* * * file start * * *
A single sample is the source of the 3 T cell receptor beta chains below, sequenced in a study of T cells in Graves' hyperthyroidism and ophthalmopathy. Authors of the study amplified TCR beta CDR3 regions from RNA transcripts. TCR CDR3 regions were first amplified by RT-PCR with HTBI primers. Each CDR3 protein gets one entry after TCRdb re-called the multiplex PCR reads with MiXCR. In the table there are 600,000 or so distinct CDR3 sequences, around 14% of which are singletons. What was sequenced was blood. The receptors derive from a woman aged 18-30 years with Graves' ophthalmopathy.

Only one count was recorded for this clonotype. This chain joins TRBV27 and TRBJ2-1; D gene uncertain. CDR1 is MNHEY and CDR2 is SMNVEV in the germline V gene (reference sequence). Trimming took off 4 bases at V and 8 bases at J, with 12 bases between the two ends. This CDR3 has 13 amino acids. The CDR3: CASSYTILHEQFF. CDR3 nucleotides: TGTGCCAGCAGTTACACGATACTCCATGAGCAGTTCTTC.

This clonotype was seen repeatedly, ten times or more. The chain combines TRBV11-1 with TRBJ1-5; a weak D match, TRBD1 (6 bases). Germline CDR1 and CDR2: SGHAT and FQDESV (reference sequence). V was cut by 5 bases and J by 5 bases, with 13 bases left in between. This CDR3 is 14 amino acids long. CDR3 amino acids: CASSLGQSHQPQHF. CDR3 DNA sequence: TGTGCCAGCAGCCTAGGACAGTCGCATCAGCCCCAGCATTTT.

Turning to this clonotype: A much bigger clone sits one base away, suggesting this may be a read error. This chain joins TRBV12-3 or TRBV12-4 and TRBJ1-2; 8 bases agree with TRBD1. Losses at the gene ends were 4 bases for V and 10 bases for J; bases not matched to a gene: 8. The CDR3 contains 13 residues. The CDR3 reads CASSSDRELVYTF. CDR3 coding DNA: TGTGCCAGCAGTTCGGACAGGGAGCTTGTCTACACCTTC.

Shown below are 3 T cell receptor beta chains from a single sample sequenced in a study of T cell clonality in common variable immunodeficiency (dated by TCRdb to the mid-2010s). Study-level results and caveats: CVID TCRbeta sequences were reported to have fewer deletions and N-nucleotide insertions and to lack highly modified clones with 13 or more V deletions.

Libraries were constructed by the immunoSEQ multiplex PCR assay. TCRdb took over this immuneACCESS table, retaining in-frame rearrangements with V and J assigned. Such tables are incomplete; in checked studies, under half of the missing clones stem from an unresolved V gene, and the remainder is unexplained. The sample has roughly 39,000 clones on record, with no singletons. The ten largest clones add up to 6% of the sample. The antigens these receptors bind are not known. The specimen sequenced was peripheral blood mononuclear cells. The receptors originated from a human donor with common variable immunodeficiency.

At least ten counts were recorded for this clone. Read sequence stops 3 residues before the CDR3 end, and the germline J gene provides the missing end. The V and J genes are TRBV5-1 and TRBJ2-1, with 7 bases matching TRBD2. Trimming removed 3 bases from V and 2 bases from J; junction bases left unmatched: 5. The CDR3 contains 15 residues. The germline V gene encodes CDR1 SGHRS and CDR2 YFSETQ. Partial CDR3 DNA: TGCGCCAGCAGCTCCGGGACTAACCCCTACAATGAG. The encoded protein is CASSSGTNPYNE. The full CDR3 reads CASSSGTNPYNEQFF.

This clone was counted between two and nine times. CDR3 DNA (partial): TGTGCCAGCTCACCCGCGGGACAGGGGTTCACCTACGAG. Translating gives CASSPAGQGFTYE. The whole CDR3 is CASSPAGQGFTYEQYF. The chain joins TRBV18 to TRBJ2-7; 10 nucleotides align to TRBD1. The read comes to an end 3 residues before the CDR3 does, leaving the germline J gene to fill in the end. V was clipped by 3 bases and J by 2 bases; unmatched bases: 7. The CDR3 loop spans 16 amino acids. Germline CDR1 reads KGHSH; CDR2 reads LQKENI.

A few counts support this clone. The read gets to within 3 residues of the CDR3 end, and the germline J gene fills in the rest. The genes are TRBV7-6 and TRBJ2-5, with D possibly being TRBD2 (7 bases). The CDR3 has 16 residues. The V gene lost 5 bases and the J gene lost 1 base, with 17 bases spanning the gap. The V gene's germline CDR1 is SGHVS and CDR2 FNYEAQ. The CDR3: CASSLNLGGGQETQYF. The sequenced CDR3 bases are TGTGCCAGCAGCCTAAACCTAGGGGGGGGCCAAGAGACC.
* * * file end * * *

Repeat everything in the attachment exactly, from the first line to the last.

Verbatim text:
A single sample is the source of the 3 T cell receptor beta chains below, sequenced in a study of T cells in Graves' hyperthyroidism and ophthalmopathy. Authors of the study amplified TCR beta CDR3 regions from RNA transcripts. TCR CDR3 regions were first amplified by RT-PCR with HTBI primers. Each CDR3 protein gets one entry after TCRdb re-called the multiplex PCR reads with MiXCR. In the table there are 600,000 or so distinct CDR3 sequences, around 14% of which are singletons. What was sequenced was blood. The receptors derive from a woman aged 18-30 years with Graves' ophthalmopathy.

Only one count was recorded for this clonotype. This chain joins TRBV27 and TRBJ2-1; D gene uncertain. CDR1 is MNHEY and CDR2 is SMNVEV in the germline V gene (reference sequence). Trimming took off 4 bases at V and 8 bases at J, with 12 bases between the two ends. This CDR3 has 13 amino acids. The CDR3: CASSYTILHEQFF. CDR3 nucleotides: TGTGCCAGCAGTTACACGATACTCCATGAGCAGTTCTTC.

This clonotype was seen repeatedly, ten times or more. The chain combines TRBV11-1 with TRBJ1-5; a weak D match, TRBD1 (6 bases). Germline CDR1 and CDR2: SGHAT and FQDESV (reference sequence). V was cut by 5 bases and J by 5 bases, with 13 bases left in between. This CDR3 is 14 amino acids long. CDR3 amino acids: CASSLGQSHQPQHF. CDR3 DNA sequence: TGTGCCAGCAGCCTAGGACAGTCGCATCAGCCCCAGCATTTT.

Turning to this clonotype: A much bigger clone sits one base away, suggesting this may be a read error. This chain joins TRBV12-3 or TRBV12-4 and TRBJ1-2; 8 bases agree with TRBD1. Losses at the gene ends were 4 bases for V and 10 bases for J; bases not matched to a gene: 8. The CDR3 contains 13 residues. The CDR3 reads CASSSDRELVYTF. CDR3 coding DNA: TGTGCCAGCAGTTCGGACAGGGAGCTTGTCTACACCTTC.

Shown below are 3 T cell receptor beta chains from a single sample sequenced in a study of T cell clonality in common variable immunodeficiency (dated by TCRdb to the mid-2010s). Study-level results and caveats: CVID TCRbeta sequences were reported to have fewer deletions and N-nucleotide insertions and to lack highly modified clones with 13 or more V deletions.

Libraries were constructed by the immunoSEQ multiplex PCR assay. TCRdb took over this immuneACCESS table, retaining in-frame rearrangements with V and J assigned. Such tables are incomplete; in checked studies, under half of the missing clones stem from an unresolved V gene, and the remainder is unexplained. The sample has roughly 39,000 clones on record, with no singletons. The ten largest clones add up to 6% of the sample. The antigens these receptors bind are not known. The specimen sequenced was peripheral blood mononuclear cells. The receptors originated from a human donor with common variable immunodeficiency.

At least ten counts were recorded for this clone. Read sequence stops 3 residues before the CDR3 end, and the germline J gene provides the missing end. The V and J genes are TRBV5-1 and TRBJ2-1, with 7 bases matching TRBD2. Trimming removed 3 bases from V and 2 bases from J; junction bases left unmatched: 5. The CDR3 contains 15 residues. The germline V gene encodes CDR1 SGHRS and CDR2 YFSETQ. Partial CDR3 DNA: TGCGCCAGCAGCTCCGGGACTAACCCCTACAATGAG. The encoded protein is CASSSGTNPYNE. The full CDR3 reads CASSSGTNPYNEQFF.

This clone was counted between two and nine times. CDR3 DNA (partial): TGTGCCAGCTCACCCGCGGGACAGGGGTTCACCTACGAG. Translating gives CASSPAGQGFTYE. The whole CDR3 is CASSPAGQGFTYEQYF. The chain joins TRBV18 to TRBJ2-7; 10 nucleotides align to TRBD1. The read comes to an end 3 residues before the CDR3 does, leaving the germline J gene to fill in the end. V was clipped by 3 bases and J by 2 bases; unmatched bases: 7. The CDR3 loop spans 16 amino acids. Germline CDR1 reads KGHSH; CDR2 reads LQKENI.

A few counts support this clone. The read gets to within 3 residues of the CDR3 end, and the germline J gene fills in the rest. The genes are TRBV7-6 and TRBJ2-5, with D possibly being TRBD2 (7 bases). The CDR3 has 16 residues. The V gene lost 5 bases and the J gene lost 1 base, with 17 bases spanning the gap. The V gene's germline CDR1 is SGHVS and CDR2 FNYEAQ. The CDR3: CASSLNLGGGQETQYF. The sequenced CDR3 bases are TGTGCCAGCAGCCTAAACCTAGGGGGGGGCCAAGAGACC.